Tetrahydropyrimidinethione: 0.4 g

2,4-Dimercaptopyrimidine: 0.35 g

Uracil: 80 g

Water: 1193 g

The light-sensitive layer sheet was exposed to a light wedge by means of a sensitometer having a light source of a color temperature of 5400 K. The exposed light-sensitive layer sheet and the above described image receiving layer sheet were laid in layers, and the above described processing solution was spread between both layers so as to have a thickness of 0.05 mm in order to carry out diffusion transfer development. After being allowed to stand at 25 C. for 45 seconds, both sheets were separated to obtain positive images.

It was measured by a TCD type self-recording densitometer produced by Fuji Photo Film Co., to determine maximum density.

______________________________________Image receiving        I       II    III    IV   VelementMaximum density        1.7     1.6   1.75   1.65 1.72Comparative  A       B     C      D    Eimage receivingelementMaximum density        0.8     1.0   1.2    1.0  1.1______________________________________

As is obvious from the above results, higher maximum optical density was obtained in case of using image receiving elements of the present invention as compared with the corresponding comparative image receiving elements.

EXAMPLE 7

Image receiving elements I-V and comparative image receiving elements A-E were subjected to an accelerated deterioration test at a relative humidity of 80% and a temperature of 50 C. for 3 days before diffusion transfer processing as in Example 6, and they were subjected to diffusion transfer processing by the same manner as in Example 5 to obtain positive images.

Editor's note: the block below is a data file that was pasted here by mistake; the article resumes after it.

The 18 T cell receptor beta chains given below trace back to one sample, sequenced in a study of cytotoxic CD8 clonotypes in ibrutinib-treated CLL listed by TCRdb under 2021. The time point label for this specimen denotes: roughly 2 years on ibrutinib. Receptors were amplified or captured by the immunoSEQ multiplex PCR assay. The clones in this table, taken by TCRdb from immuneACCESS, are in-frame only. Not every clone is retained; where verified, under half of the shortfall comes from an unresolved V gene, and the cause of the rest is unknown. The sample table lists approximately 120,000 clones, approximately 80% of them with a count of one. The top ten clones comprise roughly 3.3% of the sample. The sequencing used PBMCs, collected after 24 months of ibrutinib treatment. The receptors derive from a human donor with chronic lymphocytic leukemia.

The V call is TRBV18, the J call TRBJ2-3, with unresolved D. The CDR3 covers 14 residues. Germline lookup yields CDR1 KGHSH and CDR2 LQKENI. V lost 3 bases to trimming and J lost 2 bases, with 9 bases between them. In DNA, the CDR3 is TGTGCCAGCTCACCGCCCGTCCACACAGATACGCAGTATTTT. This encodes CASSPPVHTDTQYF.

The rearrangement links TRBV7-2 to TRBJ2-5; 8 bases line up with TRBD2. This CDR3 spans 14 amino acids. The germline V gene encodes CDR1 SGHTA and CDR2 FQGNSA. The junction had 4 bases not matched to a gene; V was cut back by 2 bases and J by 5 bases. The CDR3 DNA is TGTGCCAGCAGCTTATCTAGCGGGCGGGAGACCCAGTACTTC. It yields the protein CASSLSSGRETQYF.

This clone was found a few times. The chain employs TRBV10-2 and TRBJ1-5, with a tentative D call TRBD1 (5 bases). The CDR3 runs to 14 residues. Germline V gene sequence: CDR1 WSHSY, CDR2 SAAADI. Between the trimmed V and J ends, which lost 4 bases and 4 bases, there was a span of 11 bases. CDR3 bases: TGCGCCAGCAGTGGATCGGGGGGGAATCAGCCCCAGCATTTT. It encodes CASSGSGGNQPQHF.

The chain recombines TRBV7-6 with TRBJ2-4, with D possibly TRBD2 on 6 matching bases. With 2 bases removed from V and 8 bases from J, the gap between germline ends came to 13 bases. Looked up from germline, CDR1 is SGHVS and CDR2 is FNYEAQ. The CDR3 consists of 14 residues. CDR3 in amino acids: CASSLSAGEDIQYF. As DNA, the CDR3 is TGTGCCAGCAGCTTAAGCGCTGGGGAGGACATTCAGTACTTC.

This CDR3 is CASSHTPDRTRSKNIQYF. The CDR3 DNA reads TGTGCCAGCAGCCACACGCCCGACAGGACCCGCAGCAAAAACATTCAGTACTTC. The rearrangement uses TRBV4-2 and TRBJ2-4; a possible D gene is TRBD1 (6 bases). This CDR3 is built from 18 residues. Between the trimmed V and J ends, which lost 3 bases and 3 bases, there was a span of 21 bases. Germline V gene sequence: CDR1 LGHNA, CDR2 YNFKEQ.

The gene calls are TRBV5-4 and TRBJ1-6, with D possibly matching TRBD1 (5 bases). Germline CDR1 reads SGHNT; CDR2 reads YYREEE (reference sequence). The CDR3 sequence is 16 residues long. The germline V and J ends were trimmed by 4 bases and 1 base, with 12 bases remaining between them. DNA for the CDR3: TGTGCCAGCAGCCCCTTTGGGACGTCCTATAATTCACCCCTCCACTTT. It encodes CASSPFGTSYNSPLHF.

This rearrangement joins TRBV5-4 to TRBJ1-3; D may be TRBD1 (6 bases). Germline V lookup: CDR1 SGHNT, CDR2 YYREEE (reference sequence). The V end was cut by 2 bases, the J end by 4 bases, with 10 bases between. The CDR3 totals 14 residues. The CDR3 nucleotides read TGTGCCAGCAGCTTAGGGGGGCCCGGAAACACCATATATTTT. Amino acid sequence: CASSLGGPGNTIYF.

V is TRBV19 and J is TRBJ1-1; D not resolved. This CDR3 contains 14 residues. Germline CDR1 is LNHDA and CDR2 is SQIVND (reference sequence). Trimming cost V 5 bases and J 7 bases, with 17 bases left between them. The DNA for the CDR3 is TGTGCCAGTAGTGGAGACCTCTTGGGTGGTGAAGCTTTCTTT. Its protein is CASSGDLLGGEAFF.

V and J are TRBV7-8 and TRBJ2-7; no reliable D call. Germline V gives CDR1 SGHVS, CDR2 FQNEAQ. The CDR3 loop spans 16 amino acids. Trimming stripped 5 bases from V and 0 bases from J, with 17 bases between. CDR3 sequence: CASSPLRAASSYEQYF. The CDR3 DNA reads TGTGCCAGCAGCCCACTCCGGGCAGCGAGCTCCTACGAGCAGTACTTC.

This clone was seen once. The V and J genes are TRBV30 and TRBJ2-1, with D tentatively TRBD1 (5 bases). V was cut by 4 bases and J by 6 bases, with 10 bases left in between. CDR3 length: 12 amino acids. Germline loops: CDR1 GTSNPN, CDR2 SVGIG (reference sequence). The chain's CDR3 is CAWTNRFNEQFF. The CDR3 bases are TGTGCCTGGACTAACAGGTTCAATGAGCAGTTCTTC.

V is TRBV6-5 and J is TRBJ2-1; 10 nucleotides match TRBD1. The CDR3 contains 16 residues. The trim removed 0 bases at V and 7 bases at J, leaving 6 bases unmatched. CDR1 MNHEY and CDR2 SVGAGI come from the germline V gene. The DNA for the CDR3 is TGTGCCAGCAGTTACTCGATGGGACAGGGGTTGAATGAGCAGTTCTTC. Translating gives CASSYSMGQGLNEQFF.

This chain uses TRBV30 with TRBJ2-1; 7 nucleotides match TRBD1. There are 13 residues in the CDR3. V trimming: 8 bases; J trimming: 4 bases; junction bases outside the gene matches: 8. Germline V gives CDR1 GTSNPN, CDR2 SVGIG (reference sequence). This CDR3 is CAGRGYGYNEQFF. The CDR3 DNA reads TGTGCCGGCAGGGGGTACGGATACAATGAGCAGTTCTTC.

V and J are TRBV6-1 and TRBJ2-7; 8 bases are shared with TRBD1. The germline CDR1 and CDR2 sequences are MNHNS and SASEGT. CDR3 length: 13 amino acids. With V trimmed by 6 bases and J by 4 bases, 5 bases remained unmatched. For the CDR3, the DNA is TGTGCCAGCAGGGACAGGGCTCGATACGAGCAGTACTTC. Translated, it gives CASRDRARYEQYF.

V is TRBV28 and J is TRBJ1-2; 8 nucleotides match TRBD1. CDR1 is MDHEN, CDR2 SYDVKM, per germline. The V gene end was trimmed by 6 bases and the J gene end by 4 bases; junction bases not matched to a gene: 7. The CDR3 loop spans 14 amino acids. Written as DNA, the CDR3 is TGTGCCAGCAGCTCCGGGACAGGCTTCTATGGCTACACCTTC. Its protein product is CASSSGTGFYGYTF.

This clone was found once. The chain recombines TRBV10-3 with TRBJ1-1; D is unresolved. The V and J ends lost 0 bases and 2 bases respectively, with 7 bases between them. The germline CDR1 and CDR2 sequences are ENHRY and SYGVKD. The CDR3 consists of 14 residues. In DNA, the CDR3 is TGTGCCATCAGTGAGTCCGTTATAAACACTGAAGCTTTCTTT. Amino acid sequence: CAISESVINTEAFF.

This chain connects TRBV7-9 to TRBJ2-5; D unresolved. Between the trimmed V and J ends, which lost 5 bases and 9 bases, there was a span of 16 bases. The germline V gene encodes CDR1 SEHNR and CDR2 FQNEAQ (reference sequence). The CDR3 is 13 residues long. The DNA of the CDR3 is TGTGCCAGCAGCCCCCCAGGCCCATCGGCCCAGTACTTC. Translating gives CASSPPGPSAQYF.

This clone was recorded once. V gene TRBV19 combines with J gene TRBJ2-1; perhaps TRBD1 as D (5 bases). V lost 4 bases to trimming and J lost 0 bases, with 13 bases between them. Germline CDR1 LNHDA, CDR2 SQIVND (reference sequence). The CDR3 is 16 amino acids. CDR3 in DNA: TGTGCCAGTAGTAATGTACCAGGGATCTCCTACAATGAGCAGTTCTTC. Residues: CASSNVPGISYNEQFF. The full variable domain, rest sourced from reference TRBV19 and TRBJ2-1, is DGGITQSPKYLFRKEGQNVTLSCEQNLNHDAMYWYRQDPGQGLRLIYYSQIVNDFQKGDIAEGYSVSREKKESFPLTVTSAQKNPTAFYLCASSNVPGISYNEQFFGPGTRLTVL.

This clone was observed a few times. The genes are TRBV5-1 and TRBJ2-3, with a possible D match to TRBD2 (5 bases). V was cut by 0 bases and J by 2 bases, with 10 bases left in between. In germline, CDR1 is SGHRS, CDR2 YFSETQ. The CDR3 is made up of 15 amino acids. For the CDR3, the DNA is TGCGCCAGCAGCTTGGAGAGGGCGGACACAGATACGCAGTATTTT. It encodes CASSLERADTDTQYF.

______________________________________Image receiving        I        II     III    IV  VelementMaximum density        1.53     1.45   1.55   1.4 1.48Comparative  A        B      C      D   Eimage receivingelementMaximum density        0.6      0.9    1.1    0.9 0.85______________________________________

It is understood from the above described results that the maximum density after the above described accelerated deterioration test is remarkably high in case of using image receiving elements of the present invention as compared with the corresponding comparative image receiving elements.

EXAMPLE 8

Images obtained in Example 6 were subjected to an accelerated deterioration test at a temperature of 60 C. and a relative humidity of 70% for 3 days.

______________________________________Image receiving      I        II     III    IV   VelementMaximum density      1.54     1.55   1.6    1.58 1.64Lowering of      0.16     0.05    0.15  0.07 0.08density bydeteriorationtestComparative      A        B      C      D    Eimage receivingelementMaximum density      0.6      0.75   1.0    0.82 0.88Lowering of      0.2      0.25   0.2    0.18 0.22density bydeteriorationtest______________________________________